Lives of great men all remind us
We can make our lives sublime,
And, departing, leave behind us
Footprints on the sands of time;
-Henry Wadsworth Longfellow
Probably no one left bigger footprints than Darwin especially when you consider the explanatory power of an idea. In this convocation address at Case Western Reserve, David Quammen says that 'On The Origin of Species' is a book that 'every educated person should read'. I now tend to agree with this. By this criterion I was almost 40 before I could call myself educated when I heard am audiobook version of the same. (I downloaded it from librivox.com. It is a useful site to know if you don't want to read How to Talk About Books You Haven't Read.)
I just read The Annotated Origin.I wanted to read an annotated version of 'The Origin' since it would give additional information about how Darwin formulated his ides, the pressures on him, what he got wrong, additional comments etc. For instance, the last two lines of 'The Origin' are as follows:
Thus, from the war of nature, from famine and death, the most exalted object which we are capable of conceiving, namely, the production of the higher animals, directly follows. There is grandeur in this view of life, with its several powers, having been originally breathed into a few forms or into one; and that, whilst this planet has gone circling on according to the fixed law of gravity, from so simple a beginning endless forms most beautiful and most wonderful have been, and are being evolved.
The annotation says:
I hesitate to intrude on the beauty of these lines. By necessity I will simply point out a few interesting features and later changes. Note, first that Darwin seems to speak to those perhaps reluctant to let go of their natural theology worldview: despite the reality of the "war of nature" - famine and death - exquisite beauty arises, he urges. His tone is not consoling, yet there is an air of reassurance about the statement. Note, too, the juxtaposition of Darwin's natural law of descent with modification with the law of gravitation. Even the divines of Darwin's time would have granted that the planets cycle on by Newtonian natural law, albeit set in motion by the creator. So, too, Darwin is saying, do life forms continually change - not in a cycle, he would argue, but in response to cycles of geological and biological change, in a grand interrelated system that spins "endless forms most beautiful and most wonderful" from perhaps but a single common ancestor. In the second edition Darwin added "by the Creator" to "originally breathed," intimating that a creator may have set this grand system in motion, just as the physicists held for the clockwork universe. Note, finally, that the very last word is the only use of the word "evolve" or its cognates in the book - ironic, given that "evolution" is now synonymous with Darwin's model of common descent by natural selection. In his day the word was more closely associated with embryological development, and indeed Darwin's usage in this last sentence may be invoking an image of the embryo's unfolding developmental complexity, as natural selection endlessly spins out those forms most beautiful and most wonderful.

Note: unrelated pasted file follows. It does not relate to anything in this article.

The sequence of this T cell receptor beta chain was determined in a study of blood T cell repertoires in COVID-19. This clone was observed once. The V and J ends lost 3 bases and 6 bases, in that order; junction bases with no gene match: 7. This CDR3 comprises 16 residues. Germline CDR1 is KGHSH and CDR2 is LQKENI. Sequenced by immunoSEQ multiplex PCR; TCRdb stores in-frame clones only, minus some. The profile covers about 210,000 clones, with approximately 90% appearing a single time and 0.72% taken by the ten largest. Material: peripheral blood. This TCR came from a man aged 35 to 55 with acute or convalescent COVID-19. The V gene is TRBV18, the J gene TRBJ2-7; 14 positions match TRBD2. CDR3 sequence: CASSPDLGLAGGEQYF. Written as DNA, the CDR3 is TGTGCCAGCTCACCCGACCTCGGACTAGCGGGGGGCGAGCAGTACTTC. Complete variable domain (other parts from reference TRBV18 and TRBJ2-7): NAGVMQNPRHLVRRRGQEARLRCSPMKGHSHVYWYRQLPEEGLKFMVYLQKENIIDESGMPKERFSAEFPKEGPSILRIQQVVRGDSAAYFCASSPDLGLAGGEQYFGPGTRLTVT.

'The Origin' is worth reading but if it is your first book about evolution, you will struggle to complete it. At least that would have been the case with me. I had to negotiate a number of 'Hubble moments' eg. the idea of Deep Time, by reading a number of popular science books. (Here is a history of Earth in 24 hours.) Earlier, if there was a discussion of Cambrian life forms, I would have had no idea what was being discussed.
Apart from his genius, there is another thing about Darwin that fascinates me.He was born into wealth, had an independent source of income and didn't have to work for a day in his life to support himself. Most people in his place would have wasted their time in trivial pursuits. Darwin went on a five year voyage around the world and then did not move very far from his house for the rest of his life. But he had voluminous correspondence with many leading scientists, gathered copious amounts of data, thought long and hard and came up with a great idea. His privileged life was in contrast to that of Alfred Russel Wallace, the co-discoverer of natural selection.
PS: I was blown by this description of natural selection by Lucretius -
All things, including the species to which you belong, have evolved over vast stretches of time. The evolution is random, though in the case of living organisms, it involves a principle of natural selection. That is, species that are suited to survive and to reproduce successfully, endure, at least for a time; those that are not so well suited, die off quickly. But nothing - from our own species, to the planet on which we live, to the sun that lights our day - lasts forever. Only the atoms are immortal ...
Lucretius lived over 2000 years ago.